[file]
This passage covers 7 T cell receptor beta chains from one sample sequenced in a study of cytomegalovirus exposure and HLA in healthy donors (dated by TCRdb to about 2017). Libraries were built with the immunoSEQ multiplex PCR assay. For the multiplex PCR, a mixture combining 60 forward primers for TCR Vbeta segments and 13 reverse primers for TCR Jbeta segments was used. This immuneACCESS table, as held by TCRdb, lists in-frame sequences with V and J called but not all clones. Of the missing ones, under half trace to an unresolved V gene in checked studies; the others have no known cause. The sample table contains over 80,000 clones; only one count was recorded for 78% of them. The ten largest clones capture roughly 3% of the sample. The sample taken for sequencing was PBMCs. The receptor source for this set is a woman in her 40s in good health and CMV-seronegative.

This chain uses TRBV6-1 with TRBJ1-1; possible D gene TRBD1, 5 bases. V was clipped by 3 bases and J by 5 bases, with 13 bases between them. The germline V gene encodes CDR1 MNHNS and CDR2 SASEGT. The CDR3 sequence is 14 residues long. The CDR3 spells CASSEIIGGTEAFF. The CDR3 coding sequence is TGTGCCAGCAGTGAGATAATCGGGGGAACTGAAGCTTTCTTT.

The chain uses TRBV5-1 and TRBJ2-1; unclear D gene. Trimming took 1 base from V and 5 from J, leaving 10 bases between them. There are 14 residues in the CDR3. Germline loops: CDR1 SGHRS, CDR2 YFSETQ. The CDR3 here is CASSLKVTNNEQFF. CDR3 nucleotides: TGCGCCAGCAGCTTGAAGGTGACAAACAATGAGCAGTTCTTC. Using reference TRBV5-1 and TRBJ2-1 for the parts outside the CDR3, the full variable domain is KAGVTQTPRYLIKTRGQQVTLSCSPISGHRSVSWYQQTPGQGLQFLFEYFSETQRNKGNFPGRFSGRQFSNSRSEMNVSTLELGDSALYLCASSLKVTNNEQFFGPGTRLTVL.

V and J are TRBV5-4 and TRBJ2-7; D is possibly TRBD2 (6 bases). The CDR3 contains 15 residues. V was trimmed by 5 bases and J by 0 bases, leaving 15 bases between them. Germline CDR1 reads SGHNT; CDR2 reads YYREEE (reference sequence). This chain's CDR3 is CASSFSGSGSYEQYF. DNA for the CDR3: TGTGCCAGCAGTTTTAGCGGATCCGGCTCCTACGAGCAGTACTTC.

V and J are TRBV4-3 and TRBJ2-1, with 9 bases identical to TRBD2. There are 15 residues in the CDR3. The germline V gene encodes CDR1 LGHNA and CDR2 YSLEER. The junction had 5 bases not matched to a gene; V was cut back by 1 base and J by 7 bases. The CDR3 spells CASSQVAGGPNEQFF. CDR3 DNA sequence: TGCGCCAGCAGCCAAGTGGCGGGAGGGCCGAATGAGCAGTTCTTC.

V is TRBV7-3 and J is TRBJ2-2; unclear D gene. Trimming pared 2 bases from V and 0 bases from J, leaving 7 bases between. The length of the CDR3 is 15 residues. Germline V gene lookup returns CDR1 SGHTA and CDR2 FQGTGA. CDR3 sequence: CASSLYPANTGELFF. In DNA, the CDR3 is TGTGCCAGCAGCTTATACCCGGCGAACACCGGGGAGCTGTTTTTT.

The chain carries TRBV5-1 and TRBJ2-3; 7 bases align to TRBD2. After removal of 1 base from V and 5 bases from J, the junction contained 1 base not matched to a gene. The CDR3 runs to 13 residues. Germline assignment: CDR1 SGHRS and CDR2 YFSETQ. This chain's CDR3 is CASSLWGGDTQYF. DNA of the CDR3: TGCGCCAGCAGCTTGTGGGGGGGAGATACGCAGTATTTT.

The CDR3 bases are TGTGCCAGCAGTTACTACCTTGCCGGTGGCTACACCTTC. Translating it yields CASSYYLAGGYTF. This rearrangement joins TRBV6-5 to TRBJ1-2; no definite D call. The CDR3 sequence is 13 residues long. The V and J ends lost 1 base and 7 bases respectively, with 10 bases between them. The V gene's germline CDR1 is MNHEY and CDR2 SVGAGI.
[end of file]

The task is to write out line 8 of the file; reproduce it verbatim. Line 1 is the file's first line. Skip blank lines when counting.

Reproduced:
The CDR3 bases are TGTGCCAGCAGTTACTACCTTGCCGGTGGCTACACCTTC. Translating it yields CASSYYLAGGYTF. This rearrangement joins TRBV6-5 to TRBJ1-2; no definite D call. The CDR3 sequence is 13 residues long. The V and J ends lost 1 base and 7 bases respectively, with 10 bases between them. The V gene's germline CDR1 is MNHEY and CDR2 SVGAGI.